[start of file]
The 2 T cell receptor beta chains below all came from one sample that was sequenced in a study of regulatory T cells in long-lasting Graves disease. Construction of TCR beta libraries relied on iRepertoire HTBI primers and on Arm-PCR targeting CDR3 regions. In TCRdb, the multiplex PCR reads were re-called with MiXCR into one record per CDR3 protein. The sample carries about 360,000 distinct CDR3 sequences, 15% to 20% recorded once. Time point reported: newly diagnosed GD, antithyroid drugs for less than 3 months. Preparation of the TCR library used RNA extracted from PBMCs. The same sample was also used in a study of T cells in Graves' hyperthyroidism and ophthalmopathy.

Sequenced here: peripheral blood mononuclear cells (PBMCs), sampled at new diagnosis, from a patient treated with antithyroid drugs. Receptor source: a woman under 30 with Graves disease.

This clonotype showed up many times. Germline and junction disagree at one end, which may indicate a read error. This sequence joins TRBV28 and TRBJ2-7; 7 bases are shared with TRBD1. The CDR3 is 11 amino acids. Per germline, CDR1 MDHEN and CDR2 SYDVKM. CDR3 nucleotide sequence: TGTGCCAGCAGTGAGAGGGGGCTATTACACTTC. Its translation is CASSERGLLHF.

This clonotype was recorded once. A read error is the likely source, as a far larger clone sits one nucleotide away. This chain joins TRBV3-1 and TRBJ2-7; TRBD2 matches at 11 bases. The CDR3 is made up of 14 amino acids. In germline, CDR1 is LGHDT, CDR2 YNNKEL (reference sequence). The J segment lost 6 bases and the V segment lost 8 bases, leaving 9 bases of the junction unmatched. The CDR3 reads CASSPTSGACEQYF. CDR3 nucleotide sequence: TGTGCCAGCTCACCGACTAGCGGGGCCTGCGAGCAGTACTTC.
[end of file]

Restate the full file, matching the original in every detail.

The 2 T cell receptor beta chains below all came from one sample that was sequenced in a study of regulatory T cells in long-lasting Graves disease. Construction of TCR beta libraries relied on iRepertoire HTBI primers and on Arm-PCR targeting CDR3 regions. In TCRdb, the multiplex PCR reads were re-called with MiXCR into one record per CDR3 protein. The sample carries about 360,000 distinct CDR3 sequences, 15% to 20% recorded once. Time point reported: newly diagnosed GD, antithyroid drugs for less than 3 months. Preparation of the TCR library used RNA extracted from PBMCs. The same sample was also used in a study of T cells in Graves' hyperthyroidism and ophthalmopathy.

Sequenced here: peripheral blood mononuclear cells (PBMCs), sampled at new diagnosis, from a patient treated with antithyroid drugs. Receptor source: a woman under 30 with Graves disease.

This clonotype showed up many times. Germline and junction disagree at one end, which may indicate a read error. This sequence joins TRBV28 and TRBJ2-7; 7 bases are shared with TRBD1. The CDR3 is 11 amino acids. Per germline, CDR1 MDHEN and CDR2 SYDVKM. CDR3 nucleotide sequence: TGTGCCAGCAGTGAGAGGGGGCTATTACACTTC. Its translation is CASSERGLLHF.

This clonotype was recorded once. A read error is the likely source, as a far larger clone sits one nucleotide away. This chain joins TRBV3-1 and TRBJ2-7; TRBD2 matches at 11 bases. The CDR3 is made up of 14 amino acids. In germline, CDR1 is LGHDT, CDR2 YNNKEL (reference sequence). The J segment lost 6 bases and the V segment lost 8 bases, leaving 9 bases of the junction unmatched. The CDR3 reads CASSPTSGACEQYF. CDR3 nucleotide sequence: TGTGCCAGCTCACCGACTAGCGGGGCCTGCGAGCAGTACTTC.